W3C home > Mailing lists > Public > public-rdf-dawg-comments@w3.org > May 2011

Re: SPARQL 1.1 Update

From: Richard Newman <rnewman@twinql.com>
Date: Sun, 8 May 2011 20:31:03 -0700
Cc: public-rdf-dawg-comments@w3.org
Message-Id: <F09FE281-9AFC-4542-B026-E9CE67842340@twinql.com>
To: Paul Gearon <pgearon@revelytix.com>
Hi Paul,

Only two remarks:

> Given that many operations occur over HTTP, then sub-transactions are
> not going to be common, as they imply a transaction is already
> underway (and HTTP is stateless).

Addressing this comment for a moment, apart from any formal response. See below for that.

HTTP itself is stateless, but it's also a common access protocol for all kinds of systems, including those which support transactions. For example, one might

  POST /server/transaction/new
  => redirects to a custom port, or returns a transaction ID, etc.
  POST /server/tr1234/sparql...
  POST /server/tr1234/sparql...
  POST /server/transaction/commit?id=tr1234

which includes two SPARQL Update operations within the concept of a transaction. The transaction becomes an integral part of the space of resources upon which HTTP verbs act; state exists without forcing it to be part of the protocol itself.

If each operation must be treated atomically, then one cannot coalesce them, and implementations must support sub-transactions if they support global transactions. I know that AllegroGraph supports global transactions using just such a mechanism[1], termed "sessions", so this is not an academic curiosity.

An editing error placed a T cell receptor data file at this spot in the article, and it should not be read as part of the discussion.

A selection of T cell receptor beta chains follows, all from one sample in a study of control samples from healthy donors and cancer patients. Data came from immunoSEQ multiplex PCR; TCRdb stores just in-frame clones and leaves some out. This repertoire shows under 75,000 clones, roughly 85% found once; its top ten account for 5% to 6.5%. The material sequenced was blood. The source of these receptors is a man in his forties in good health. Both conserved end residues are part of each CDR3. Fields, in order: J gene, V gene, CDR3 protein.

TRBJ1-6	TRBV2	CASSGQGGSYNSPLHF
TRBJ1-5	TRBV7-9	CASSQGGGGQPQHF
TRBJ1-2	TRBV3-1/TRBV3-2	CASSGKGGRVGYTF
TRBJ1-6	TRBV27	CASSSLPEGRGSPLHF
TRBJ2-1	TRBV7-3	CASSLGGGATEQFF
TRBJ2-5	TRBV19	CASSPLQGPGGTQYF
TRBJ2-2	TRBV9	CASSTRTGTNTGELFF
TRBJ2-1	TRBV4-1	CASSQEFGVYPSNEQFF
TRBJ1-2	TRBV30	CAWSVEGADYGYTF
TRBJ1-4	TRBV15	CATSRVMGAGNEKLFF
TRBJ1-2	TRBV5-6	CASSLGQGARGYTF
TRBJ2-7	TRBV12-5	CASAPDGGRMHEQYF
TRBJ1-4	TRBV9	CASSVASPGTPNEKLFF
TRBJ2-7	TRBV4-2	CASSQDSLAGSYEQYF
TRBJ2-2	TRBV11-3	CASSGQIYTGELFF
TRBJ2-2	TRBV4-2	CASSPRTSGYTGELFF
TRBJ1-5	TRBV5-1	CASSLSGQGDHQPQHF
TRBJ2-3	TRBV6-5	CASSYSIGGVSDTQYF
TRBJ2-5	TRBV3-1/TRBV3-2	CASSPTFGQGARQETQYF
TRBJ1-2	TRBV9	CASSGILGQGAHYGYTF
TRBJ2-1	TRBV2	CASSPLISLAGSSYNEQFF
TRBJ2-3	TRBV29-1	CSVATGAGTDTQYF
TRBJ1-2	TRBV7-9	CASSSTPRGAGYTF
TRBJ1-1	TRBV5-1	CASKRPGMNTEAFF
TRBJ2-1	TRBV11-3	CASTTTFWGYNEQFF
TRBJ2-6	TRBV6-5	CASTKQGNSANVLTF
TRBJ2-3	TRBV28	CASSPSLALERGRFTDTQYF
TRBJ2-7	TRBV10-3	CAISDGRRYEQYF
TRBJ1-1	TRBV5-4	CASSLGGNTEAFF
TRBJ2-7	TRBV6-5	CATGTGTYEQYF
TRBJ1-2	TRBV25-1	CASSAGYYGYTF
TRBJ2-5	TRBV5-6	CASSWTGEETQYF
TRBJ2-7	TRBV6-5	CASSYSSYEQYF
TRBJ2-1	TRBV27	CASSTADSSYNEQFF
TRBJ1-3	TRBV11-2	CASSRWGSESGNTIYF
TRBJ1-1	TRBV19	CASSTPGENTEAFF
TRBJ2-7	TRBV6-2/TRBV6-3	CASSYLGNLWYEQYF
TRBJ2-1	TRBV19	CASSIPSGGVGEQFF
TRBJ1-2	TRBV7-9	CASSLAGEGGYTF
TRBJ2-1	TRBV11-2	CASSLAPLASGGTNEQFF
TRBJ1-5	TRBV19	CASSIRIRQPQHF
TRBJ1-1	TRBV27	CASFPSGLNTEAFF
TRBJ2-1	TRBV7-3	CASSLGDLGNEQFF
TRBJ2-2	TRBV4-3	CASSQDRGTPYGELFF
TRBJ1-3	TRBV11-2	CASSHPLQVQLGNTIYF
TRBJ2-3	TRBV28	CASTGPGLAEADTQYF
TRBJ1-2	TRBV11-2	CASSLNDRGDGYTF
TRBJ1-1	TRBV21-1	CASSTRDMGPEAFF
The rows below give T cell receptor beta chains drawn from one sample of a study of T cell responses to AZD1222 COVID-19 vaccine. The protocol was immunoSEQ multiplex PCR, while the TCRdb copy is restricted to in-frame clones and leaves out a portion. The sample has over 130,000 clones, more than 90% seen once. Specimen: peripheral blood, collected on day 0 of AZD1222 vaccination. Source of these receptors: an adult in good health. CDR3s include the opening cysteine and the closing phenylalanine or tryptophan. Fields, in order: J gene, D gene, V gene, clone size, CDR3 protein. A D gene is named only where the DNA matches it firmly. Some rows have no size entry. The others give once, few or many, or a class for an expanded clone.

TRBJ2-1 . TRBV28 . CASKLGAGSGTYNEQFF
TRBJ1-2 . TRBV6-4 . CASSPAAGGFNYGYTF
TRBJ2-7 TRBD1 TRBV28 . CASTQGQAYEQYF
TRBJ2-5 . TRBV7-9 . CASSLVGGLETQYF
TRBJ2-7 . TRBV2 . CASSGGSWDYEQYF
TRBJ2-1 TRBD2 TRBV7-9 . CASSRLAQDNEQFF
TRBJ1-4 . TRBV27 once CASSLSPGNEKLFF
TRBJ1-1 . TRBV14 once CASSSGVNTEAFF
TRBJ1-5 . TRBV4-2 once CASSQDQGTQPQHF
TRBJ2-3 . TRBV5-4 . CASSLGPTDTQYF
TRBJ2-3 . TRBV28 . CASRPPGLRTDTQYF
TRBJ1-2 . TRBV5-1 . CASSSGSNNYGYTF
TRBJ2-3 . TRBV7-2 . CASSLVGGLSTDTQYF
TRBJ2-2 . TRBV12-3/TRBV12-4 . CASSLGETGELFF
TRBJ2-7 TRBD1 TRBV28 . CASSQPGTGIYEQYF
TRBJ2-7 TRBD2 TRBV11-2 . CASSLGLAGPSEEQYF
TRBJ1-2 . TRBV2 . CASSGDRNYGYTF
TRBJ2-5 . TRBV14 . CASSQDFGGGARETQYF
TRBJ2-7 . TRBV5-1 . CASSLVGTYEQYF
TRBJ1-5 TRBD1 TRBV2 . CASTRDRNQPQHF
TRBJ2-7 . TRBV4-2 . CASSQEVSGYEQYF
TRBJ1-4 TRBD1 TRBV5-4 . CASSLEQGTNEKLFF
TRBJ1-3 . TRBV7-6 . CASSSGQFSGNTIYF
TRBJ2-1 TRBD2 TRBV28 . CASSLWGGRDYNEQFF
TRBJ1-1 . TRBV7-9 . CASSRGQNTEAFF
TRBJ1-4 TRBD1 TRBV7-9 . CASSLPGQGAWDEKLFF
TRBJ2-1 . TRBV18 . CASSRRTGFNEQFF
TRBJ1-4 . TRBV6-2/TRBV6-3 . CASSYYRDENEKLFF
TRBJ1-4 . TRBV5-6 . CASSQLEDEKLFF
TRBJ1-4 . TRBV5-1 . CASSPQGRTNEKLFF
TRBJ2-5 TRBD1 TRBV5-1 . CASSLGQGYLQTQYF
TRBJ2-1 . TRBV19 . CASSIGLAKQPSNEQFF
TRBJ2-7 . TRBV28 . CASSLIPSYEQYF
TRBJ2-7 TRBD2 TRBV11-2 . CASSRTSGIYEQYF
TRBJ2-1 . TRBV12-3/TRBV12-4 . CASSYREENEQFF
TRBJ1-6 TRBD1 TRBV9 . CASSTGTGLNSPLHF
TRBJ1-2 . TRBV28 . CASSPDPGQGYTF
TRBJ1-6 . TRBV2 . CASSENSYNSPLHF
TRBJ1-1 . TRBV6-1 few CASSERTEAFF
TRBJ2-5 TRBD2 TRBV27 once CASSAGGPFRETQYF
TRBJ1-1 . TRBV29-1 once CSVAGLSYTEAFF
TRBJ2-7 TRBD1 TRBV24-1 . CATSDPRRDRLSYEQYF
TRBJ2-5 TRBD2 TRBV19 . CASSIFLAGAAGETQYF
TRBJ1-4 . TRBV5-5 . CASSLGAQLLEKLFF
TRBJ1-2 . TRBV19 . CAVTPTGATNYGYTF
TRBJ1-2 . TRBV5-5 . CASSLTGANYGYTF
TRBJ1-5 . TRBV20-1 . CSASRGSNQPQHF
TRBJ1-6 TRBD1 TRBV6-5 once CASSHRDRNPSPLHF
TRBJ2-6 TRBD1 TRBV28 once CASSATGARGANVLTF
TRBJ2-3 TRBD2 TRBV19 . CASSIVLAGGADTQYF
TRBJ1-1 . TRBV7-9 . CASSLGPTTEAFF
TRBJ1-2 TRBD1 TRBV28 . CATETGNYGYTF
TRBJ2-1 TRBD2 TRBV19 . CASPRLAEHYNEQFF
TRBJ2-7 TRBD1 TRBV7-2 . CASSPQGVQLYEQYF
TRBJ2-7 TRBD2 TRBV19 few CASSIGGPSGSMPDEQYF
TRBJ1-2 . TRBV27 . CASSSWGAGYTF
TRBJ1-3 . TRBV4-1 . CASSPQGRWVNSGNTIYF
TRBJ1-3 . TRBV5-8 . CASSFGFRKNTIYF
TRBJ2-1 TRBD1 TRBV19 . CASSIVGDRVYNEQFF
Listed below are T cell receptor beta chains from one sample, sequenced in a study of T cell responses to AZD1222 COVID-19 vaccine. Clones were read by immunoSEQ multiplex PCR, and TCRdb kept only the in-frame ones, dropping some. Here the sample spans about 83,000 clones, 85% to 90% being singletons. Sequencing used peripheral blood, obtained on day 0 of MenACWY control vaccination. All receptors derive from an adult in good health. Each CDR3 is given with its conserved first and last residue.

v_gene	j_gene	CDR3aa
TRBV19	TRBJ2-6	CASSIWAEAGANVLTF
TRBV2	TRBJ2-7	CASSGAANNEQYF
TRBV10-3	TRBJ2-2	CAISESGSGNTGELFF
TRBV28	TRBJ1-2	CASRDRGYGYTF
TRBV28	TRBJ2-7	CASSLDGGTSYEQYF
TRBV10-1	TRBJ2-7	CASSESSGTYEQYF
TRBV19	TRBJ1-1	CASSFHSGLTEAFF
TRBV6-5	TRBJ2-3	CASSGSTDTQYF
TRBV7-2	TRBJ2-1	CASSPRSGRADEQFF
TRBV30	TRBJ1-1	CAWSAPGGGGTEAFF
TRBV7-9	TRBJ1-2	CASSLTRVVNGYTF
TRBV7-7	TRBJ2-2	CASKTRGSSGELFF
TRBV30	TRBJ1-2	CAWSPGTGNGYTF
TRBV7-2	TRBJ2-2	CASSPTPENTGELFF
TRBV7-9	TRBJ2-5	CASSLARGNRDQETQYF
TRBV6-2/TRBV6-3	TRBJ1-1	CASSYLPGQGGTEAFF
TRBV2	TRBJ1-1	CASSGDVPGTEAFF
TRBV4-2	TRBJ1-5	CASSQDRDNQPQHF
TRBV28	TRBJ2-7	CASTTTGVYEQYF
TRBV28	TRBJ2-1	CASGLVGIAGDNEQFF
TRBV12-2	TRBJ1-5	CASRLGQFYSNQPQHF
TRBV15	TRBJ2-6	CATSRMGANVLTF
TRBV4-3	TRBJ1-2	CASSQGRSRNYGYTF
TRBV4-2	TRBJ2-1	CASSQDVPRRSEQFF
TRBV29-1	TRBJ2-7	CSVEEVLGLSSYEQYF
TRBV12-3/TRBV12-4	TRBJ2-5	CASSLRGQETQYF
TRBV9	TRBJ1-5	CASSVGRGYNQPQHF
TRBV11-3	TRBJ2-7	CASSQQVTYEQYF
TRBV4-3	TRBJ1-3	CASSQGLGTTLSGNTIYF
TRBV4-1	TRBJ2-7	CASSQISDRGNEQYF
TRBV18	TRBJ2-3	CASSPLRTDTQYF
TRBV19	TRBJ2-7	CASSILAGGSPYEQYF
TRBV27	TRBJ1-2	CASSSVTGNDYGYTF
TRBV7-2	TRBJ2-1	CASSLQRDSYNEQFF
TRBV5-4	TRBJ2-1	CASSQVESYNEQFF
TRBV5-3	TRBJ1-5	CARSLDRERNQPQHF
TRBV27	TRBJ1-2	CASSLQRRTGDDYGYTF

AllegroGraph will not treat each request atomically unless sessions are not used, and thus the regular auto-commit logic applies.

[1] <http://www.franz.com/agraph/support/documentation/v4/http-protocol.html#header2-685>

> More significantly, the current text is: "Each request SHOULD be
> treated atomically by a SPARQL 1.1 Update service, i.e., the execution
> of all the operations in one request should be performed atomically. "
> That means that not supporting transactions does not violate the spec,
> since SHOULD only applies unless you have a good reason to do
> otherwise.

... that is satisfactory.

> The spec now *requires* (non-empty) INSERTs to create a graph, and
> *allows* DELETEs to remove any graphs that are emptied. CREATE and
> DROP are left to allow individual stores to perform administration on
> empty graphs, if they support such a feature.

If CREATE and DROP are effectively optional ("if they support such a feature"), and your parenthetical "non-empty" INSERT remark stands, then my point here is adequately addressed, thank you.


Received on Monday, 9 May 2011 17:07:53 UTC

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